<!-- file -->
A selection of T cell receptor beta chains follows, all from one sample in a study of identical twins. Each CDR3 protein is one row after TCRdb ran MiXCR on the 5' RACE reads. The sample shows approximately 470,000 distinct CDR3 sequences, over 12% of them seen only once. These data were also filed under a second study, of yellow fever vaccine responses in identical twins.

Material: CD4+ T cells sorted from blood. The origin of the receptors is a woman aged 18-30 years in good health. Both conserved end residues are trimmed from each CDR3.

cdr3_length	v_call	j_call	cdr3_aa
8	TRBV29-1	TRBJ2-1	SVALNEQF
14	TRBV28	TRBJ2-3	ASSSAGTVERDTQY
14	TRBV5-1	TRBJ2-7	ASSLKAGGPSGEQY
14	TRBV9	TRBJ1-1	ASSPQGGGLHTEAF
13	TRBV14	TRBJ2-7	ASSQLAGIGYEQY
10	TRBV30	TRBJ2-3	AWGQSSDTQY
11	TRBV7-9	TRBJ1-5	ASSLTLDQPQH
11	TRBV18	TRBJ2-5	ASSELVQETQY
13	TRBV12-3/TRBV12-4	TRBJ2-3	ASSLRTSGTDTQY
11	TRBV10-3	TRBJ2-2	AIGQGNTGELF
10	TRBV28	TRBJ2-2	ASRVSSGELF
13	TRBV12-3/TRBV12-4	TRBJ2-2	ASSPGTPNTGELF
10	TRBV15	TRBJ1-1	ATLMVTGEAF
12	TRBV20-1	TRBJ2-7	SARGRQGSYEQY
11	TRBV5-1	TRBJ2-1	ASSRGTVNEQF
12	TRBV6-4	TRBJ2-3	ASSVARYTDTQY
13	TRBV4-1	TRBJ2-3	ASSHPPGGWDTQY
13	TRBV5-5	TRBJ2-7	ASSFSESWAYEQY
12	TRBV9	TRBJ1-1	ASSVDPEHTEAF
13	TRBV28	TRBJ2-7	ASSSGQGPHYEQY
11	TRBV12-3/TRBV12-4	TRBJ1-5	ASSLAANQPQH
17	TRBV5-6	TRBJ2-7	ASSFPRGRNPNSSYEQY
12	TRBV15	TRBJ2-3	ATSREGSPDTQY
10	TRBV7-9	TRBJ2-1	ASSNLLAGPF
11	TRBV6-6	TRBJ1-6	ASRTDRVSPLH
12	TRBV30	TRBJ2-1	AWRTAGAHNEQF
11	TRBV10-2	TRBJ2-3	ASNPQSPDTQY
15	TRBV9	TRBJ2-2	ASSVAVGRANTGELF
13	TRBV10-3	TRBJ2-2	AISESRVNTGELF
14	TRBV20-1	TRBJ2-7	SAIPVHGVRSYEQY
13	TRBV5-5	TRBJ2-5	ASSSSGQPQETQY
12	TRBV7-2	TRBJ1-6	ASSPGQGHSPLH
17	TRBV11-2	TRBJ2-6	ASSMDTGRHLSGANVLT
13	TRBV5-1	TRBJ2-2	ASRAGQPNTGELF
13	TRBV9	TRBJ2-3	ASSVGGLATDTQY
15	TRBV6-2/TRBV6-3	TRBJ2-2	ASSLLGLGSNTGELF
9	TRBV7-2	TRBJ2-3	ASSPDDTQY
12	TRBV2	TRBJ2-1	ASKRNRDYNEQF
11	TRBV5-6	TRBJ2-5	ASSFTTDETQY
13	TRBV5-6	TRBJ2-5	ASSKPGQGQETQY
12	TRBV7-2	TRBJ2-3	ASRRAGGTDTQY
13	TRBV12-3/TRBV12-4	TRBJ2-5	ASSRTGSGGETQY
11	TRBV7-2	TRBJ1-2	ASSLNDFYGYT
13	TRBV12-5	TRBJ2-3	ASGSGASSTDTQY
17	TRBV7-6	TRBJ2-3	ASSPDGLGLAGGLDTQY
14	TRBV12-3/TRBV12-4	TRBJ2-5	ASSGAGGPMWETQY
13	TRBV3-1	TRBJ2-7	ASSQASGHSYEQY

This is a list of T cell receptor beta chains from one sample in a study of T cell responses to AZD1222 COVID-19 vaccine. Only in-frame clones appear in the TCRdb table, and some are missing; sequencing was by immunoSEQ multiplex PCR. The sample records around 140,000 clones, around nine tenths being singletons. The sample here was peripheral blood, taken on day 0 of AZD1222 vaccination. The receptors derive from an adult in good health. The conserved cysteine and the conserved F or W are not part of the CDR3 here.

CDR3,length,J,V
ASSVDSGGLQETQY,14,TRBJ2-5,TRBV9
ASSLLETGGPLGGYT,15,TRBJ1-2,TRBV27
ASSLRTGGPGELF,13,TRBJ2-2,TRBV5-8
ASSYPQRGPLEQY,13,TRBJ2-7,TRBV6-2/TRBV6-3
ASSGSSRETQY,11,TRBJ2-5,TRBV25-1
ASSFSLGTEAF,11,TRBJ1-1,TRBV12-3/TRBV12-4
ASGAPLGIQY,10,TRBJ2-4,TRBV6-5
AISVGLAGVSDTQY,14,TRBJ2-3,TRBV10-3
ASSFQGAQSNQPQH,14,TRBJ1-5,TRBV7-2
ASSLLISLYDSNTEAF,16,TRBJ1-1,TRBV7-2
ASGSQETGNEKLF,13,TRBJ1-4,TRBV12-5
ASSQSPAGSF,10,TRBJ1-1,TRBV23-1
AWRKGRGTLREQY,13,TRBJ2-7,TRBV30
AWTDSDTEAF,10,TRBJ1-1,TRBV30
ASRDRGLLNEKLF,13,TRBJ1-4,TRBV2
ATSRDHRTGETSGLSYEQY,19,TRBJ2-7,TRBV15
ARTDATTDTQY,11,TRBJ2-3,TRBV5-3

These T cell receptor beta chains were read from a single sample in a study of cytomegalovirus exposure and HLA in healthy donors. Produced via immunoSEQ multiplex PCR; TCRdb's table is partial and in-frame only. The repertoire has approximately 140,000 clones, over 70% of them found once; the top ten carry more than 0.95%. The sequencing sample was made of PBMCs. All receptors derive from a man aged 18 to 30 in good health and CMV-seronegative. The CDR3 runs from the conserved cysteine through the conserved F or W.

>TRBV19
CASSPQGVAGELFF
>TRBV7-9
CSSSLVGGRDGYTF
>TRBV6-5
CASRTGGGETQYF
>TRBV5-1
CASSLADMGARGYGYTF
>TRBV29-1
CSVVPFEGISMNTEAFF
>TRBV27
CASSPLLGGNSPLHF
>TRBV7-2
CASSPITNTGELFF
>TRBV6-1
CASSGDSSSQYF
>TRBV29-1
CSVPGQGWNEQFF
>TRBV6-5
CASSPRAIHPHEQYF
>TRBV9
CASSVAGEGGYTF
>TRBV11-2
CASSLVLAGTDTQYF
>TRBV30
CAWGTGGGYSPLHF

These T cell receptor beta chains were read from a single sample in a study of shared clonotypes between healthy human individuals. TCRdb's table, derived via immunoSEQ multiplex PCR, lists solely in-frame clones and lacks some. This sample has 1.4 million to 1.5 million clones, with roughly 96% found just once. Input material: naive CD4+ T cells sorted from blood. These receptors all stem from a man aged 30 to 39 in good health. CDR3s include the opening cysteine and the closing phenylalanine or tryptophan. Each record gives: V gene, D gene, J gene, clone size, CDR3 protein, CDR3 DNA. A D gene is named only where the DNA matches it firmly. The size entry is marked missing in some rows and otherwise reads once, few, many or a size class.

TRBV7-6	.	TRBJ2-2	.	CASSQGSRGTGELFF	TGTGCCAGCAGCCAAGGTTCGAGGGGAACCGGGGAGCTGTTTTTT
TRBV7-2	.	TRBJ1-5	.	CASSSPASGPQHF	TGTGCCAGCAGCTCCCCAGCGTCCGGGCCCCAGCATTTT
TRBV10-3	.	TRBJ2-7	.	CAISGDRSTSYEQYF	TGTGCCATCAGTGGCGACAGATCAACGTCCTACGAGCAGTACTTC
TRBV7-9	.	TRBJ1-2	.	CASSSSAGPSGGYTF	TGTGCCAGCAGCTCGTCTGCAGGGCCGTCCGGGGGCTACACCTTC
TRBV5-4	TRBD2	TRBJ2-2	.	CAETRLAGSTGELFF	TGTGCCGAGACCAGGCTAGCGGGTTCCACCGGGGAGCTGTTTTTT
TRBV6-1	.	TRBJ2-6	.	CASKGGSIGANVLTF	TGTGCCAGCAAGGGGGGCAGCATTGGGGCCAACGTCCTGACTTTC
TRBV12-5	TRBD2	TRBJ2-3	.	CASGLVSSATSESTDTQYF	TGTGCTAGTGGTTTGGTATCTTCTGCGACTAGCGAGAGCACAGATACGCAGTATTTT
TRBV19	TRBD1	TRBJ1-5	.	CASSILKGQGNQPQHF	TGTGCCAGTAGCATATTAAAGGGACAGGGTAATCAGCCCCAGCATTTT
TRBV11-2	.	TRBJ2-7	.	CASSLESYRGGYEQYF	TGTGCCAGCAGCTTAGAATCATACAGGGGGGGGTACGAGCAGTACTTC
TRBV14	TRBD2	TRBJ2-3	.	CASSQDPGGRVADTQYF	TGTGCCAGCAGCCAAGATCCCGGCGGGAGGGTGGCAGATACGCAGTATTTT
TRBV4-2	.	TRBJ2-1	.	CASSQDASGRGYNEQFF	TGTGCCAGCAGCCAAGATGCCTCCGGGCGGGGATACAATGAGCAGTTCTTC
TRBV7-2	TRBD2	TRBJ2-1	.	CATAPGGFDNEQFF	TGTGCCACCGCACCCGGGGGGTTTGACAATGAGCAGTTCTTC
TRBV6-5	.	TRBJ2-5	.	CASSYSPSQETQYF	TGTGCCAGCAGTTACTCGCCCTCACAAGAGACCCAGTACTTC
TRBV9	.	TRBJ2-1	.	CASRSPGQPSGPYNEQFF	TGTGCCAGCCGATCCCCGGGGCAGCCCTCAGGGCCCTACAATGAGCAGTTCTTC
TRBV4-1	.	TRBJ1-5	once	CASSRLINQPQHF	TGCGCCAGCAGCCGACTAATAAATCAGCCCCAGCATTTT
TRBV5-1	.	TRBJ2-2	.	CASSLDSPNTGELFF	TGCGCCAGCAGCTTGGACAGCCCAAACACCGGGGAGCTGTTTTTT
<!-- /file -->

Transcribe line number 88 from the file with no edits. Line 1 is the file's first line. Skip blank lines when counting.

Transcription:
CSVPGQGWNEQFF